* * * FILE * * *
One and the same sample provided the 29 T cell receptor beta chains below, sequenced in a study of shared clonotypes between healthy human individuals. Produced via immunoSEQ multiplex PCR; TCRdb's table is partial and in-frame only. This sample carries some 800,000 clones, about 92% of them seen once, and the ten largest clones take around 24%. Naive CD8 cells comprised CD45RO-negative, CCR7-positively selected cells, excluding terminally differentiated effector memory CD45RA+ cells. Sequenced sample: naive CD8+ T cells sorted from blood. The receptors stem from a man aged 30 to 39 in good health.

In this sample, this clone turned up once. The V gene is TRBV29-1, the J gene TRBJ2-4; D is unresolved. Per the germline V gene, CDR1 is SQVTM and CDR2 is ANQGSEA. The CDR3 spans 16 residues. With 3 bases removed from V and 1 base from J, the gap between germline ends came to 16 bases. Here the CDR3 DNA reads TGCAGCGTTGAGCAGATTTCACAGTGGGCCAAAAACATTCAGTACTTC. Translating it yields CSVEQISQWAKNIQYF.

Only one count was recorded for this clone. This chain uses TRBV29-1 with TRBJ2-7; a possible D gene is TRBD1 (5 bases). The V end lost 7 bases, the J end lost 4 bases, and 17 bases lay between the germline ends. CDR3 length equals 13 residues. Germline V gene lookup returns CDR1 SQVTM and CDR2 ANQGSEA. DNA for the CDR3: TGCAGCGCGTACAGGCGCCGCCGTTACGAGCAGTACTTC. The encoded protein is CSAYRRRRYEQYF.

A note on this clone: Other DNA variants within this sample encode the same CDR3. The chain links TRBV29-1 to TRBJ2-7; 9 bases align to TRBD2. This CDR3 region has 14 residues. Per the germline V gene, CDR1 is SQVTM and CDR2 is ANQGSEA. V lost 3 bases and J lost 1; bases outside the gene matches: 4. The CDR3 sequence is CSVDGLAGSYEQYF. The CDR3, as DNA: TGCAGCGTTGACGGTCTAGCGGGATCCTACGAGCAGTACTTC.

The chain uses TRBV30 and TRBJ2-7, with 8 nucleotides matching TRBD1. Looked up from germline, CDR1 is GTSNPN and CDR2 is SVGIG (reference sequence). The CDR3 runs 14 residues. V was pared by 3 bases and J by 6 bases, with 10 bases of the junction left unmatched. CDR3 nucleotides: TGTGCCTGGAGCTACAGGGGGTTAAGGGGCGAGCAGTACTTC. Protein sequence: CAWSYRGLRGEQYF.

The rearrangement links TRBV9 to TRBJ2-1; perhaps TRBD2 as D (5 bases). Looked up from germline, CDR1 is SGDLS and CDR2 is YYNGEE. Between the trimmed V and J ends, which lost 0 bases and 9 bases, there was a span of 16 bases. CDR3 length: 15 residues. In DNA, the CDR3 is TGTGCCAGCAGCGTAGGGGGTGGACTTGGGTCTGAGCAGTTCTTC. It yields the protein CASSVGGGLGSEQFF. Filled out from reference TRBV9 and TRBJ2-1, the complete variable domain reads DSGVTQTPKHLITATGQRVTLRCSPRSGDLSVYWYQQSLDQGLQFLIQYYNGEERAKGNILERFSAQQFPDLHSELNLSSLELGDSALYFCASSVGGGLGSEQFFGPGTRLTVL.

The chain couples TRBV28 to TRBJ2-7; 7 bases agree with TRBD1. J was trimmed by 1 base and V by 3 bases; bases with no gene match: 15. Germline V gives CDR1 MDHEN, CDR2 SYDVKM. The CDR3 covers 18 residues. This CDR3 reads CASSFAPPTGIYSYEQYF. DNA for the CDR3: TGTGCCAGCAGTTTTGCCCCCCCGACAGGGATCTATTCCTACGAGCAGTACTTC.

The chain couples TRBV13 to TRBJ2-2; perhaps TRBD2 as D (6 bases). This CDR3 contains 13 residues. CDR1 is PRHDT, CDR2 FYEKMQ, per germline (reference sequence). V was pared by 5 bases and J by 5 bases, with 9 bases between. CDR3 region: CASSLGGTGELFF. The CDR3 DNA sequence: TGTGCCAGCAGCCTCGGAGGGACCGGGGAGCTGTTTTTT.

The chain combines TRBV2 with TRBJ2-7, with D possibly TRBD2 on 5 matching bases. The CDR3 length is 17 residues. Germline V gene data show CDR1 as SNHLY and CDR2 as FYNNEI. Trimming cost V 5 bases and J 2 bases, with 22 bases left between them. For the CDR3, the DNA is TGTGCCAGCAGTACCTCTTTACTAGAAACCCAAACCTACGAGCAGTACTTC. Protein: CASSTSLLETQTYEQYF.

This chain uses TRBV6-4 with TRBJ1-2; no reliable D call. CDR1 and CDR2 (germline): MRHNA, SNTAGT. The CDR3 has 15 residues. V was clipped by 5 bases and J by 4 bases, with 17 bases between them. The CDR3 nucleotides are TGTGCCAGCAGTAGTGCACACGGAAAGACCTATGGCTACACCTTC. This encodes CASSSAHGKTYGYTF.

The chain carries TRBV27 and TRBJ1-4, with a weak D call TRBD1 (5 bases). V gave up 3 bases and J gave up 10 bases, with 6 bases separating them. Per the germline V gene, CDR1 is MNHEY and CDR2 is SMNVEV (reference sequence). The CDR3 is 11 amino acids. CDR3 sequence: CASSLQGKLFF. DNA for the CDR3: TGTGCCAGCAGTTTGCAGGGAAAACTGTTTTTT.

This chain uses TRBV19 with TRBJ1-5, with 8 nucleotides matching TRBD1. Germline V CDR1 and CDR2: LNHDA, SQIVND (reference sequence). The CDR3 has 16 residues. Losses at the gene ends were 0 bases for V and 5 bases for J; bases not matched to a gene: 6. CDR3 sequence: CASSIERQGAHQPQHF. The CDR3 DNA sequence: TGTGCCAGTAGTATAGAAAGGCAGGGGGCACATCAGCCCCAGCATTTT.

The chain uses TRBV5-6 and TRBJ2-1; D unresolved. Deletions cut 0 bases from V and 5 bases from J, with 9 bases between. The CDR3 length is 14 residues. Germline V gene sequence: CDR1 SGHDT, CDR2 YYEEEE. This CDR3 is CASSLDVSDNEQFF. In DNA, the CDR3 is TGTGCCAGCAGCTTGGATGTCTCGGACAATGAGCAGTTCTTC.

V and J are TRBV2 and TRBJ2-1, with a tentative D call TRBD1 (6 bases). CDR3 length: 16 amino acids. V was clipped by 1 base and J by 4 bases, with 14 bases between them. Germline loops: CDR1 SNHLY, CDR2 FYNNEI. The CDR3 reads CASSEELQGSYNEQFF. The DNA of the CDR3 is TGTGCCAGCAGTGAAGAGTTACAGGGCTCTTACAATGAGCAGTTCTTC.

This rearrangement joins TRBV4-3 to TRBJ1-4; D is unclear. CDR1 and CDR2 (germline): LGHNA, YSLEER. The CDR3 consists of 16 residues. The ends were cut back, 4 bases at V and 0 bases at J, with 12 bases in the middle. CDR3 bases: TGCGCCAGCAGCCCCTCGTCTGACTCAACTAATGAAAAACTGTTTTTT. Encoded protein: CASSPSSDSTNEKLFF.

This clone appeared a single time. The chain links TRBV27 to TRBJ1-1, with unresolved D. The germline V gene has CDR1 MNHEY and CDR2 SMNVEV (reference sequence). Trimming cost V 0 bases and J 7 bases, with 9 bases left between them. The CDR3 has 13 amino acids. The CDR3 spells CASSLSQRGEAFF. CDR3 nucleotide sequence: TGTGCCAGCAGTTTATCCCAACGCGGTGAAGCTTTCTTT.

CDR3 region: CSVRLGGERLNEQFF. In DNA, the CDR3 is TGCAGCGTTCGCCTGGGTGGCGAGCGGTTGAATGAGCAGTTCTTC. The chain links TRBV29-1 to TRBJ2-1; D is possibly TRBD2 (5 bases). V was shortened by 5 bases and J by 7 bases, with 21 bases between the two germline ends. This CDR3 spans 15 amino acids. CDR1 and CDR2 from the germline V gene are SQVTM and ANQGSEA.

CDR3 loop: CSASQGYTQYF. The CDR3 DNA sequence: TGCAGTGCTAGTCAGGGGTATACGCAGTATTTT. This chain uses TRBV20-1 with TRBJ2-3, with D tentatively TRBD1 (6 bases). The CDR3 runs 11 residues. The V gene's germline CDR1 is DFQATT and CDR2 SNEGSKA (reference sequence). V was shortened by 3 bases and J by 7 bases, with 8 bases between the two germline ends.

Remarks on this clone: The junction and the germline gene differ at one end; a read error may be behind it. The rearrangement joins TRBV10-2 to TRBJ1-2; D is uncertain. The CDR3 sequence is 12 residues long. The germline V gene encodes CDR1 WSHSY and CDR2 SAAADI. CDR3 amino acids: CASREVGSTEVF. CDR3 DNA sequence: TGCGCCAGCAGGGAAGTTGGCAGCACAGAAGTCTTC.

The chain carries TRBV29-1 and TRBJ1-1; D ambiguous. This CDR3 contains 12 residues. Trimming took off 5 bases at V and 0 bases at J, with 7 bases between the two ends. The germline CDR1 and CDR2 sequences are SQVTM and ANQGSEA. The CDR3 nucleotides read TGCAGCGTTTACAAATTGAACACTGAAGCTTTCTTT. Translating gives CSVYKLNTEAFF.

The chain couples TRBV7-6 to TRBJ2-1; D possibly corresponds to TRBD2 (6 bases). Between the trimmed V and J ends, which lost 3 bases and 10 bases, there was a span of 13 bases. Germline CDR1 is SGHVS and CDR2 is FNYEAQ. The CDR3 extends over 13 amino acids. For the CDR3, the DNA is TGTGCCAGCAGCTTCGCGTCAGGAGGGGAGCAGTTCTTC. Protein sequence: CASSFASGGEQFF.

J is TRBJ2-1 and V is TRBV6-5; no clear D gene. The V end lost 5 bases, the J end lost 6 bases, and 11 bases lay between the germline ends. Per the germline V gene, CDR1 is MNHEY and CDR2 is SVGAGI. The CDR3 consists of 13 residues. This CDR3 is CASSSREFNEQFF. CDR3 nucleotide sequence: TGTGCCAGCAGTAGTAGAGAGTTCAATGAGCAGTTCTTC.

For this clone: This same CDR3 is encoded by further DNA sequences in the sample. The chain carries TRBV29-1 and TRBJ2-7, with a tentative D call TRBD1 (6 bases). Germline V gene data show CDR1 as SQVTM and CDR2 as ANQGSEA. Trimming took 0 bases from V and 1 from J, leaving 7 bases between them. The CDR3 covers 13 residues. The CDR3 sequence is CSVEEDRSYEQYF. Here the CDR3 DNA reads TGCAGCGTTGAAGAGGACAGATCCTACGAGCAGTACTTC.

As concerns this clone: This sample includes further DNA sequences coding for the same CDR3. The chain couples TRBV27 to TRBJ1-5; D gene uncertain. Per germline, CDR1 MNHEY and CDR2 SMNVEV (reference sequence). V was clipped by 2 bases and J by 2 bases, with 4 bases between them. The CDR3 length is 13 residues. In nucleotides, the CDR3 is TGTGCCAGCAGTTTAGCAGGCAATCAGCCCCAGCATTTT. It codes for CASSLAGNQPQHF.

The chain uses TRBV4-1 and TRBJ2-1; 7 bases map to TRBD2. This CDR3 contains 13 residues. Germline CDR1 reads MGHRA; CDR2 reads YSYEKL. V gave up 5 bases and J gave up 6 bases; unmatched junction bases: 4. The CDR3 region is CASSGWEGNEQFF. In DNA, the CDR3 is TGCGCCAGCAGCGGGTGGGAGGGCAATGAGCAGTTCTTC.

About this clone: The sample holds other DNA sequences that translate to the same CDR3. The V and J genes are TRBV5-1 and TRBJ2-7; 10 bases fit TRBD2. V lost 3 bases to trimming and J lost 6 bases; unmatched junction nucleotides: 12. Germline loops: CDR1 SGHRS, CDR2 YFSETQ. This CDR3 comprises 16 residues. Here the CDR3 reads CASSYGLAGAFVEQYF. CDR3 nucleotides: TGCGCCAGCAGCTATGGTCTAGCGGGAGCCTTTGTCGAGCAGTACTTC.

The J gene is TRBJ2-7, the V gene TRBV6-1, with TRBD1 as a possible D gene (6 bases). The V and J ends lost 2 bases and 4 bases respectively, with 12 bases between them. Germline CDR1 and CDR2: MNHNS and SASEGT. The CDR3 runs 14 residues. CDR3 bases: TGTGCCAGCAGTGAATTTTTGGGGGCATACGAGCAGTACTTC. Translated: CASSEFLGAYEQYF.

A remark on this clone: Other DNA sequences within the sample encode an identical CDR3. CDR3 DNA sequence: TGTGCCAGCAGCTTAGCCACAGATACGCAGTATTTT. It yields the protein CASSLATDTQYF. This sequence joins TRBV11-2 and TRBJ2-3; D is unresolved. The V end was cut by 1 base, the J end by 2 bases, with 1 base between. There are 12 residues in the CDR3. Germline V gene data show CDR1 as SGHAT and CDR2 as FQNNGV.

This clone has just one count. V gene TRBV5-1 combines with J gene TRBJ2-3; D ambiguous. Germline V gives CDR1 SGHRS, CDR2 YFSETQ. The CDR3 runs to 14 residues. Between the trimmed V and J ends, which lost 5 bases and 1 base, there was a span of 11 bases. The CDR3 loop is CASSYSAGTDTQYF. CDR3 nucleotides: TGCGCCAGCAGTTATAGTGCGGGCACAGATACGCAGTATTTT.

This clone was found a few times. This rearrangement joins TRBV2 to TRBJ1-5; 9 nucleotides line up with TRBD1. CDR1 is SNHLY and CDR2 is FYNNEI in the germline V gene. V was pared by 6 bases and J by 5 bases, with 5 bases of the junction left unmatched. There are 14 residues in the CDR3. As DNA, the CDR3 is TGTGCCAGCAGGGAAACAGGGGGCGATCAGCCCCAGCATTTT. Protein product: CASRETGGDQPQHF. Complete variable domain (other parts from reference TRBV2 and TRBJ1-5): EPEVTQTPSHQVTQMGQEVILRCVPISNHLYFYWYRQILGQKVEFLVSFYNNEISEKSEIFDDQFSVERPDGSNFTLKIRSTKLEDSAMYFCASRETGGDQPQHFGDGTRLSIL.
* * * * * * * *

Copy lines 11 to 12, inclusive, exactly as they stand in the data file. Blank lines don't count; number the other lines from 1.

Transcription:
The chain carries TRBV27 and TRBJ1-4, with a weak D call TRBD1 (5 bases). V gave up 3 bases and J gave up 10 bases, with 6 bases separating them. Per the germline V gene, CDR1 is MNHEY and CDR2 is SMNVEV (reference sequence). The CDR3 is 11 amino acids. CDR3 sequence: CASSLQGKLFF. DNA for the CDR3: TGTGCCAGCAGTTTGCAGGGAAAACTGTTTTTT.

This chain uses TRBV19 with TRBJ1-5, with 8 nucleotides matching TRBD1. Germline V CDR1 and CDR2: LNHDA, SQIVND (reference sequence). The CDR3 has 16 residues. Losses at the gene ends were 0 bases for V and 5 bases for J; bases not matched to a gene: 6. CDR3 sequence: CASSIERQGAHQPQHF. The CDR3 DNA sequence: TGTGCCAGTAGTATAGAAAGGCAGGGGGCACATCAGCCCCAGCATTTT.